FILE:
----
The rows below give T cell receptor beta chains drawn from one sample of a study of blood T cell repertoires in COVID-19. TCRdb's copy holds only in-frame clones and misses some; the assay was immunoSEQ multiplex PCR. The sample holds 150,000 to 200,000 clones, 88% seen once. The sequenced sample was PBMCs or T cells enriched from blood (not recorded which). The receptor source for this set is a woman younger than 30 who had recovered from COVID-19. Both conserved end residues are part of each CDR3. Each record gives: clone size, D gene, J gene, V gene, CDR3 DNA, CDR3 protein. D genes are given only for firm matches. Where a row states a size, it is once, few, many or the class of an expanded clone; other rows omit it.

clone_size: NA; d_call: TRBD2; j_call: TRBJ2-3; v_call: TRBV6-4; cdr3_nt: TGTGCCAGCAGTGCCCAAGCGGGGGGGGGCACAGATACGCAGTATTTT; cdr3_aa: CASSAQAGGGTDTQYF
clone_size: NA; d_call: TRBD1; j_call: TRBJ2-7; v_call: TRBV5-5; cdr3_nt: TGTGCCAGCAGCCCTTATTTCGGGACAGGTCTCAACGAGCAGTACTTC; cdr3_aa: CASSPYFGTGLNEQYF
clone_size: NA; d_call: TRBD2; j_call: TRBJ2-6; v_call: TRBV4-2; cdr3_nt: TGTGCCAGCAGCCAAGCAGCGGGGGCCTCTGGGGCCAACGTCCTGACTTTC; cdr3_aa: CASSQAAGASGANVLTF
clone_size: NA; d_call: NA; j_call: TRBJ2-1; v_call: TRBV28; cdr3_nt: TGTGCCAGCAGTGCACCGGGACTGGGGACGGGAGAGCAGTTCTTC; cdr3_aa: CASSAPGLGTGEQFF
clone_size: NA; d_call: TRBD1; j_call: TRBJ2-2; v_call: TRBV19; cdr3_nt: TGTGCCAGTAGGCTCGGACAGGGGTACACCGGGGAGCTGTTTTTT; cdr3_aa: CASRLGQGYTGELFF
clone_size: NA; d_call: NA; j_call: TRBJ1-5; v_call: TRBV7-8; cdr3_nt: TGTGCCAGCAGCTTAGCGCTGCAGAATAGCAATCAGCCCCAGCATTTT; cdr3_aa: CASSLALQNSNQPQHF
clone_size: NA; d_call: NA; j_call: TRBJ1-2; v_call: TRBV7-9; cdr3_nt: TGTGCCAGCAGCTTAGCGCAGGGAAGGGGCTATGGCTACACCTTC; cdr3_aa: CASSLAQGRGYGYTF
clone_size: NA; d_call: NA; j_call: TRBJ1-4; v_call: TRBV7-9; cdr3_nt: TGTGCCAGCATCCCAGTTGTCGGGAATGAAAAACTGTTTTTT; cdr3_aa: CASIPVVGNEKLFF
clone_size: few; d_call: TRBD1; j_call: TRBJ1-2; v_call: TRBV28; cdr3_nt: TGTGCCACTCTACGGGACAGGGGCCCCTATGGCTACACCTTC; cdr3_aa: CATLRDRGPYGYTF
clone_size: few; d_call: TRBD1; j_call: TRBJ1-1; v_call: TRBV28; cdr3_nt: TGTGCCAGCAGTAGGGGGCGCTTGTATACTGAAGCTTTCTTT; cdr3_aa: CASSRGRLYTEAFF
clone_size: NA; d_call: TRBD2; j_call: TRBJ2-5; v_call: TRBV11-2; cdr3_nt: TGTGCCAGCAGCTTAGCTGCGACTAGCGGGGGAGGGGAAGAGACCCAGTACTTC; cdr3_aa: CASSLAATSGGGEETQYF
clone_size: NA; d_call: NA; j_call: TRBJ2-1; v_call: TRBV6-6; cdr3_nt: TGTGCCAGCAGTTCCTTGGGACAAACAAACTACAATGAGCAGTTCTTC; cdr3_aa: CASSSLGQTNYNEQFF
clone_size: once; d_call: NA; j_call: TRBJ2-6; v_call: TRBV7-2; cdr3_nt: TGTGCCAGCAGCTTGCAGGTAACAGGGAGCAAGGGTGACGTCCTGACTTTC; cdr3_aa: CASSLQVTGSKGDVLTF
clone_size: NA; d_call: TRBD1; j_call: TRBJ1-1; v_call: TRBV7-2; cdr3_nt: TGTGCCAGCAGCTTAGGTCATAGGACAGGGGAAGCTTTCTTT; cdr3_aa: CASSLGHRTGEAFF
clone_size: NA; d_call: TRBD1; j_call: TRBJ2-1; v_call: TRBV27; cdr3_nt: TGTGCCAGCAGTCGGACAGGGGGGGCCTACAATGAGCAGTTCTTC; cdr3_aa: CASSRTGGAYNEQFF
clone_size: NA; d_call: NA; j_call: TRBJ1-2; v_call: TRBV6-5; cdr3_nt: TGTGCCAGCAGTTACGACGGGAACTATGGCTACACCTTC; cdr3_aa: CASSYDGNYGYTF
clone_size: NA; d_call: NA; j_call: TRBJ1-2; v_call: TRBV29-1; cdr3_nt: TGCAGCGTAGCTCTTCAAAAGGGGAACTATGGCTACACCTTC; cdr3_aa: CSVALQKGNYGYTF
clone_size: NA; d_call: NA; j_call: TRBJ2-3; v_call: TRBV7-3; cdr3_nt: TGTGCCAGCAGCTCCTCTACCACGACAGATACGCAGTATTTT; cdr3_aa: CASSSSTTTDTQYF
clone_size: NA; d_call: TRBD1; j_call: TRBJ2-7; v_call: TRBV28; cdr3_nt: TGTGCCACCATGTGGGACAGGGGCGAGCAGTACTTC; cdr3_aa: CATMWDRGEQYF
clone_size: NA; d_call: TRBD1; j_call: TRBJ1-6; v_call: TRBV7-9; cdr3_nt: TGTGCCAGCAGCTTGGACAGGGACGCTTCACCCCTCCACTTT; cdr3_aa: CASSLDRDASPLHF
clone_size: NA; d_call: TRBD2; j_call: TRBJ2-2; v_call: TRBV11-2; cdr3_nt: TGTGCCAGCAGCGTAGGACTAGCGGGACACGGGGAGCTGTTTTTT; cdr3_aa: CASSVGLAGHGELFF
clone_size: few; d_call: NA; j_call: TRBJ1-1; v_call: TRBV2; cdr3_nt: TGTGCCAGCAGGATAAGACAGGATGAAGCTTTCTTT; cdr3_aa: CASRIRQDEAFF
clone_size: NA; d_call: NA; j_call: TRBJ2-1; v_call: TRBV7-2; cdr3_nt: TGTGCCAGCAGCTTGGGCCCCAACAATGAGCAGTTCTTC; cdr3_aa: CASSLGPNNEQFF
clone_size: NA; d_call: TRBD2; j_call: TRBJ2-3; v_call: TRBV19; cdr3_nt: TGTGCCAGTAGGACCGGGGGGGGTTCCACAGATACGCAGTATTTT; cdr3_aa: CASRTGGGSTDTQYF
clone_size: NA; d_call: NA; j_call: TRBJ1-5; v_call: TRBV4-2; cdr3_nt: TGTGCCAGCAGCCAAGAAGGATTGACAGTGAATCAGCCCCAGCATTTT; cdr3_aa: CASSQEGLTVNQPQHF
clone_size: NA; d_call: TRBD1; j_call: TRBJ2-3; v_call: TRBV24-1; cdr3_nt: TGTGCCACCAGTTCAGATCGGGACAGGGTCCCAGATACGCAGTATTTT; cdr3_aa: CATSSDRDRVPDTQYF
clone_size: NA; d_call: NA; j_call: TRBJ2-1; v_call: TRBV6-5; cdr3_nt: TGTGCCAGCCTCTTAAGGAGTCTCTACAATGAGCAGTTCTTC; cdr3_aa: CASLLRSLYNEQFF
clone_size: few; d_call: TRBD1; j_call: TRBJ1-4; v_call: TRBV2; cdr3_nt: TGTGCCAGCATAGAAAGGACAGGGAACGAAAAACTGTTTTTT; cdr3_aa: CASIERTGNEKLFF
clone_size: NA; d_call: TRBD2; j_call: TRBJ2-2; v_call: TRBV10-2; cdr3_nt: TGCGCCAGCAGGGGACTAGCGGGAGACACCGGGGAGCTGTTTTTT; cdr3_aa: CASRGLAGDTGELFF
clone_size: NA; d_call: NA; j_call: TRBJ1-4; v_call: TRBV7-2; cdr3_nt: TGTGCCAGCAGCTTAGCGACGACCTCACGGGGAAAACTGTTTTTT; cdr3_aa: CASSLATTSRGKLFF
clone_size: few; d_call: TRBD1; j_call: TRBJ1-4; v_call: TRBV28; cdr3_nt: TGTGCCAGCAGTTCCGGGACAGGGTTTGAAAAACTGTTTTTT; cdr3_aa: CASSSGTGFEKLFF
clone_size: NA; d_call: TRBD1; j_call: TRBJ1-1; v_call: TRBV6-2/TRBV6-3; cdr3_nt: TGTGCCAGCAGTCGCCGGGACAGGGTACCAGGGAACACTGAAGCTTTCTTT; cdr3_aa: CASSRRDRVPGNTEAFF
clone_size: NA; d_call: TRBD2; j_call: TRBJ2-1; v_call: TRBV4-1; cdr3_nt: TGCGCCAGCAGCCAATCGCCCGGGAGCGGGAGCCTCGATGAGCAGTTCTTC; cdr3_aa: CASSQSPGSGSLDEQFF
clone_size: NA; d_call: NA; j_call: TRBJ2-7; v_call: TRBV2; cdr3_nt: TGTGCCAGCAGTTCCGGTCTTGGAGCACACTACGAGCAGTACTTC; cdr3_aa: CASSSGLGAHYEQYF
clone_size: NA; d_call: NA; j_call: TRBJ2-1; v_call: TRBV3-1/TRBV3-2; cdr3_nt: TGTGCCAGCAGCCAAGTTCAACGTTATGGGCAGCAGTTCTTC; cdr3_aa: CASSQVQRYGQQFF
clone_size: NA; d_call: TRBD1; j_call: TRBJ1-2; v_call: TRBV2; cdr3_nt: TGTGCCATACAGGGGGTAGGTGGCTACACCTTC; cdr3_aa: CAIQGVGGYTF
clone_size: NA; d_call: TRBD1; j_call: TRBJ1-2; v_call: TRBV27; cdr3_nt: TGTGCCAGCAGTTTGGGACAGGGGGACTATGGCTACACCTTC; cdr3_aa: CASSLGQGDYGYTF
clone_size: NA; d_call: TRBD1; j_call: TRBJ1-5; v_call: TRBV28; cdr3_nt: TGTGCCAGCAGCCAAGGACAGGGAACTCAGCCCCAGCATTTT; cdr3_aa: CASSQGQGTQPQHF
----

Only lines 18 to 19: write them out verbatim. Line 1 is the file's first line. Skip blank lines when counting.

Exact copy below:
clone_size: NA; d_call: NA; j_call: TRBJ1-2; v_call: TRBV29-1; cdr3_nt: TGCAGCGTAGCTCTTCAAAAGGGGAACTATGGCTACACCTTC; cdr3_aa: CSVALQKGNYGYTF
clone_size: NA; d_call: NA; j_call: TRBJ2-3; v_call: TRBV7-3; cdr3_nt: TGTGCCAGCAGCTCCTCTACCACGACAGATACGCAGTATTTT; cdr3_aa: CASSSSTTTDTQYF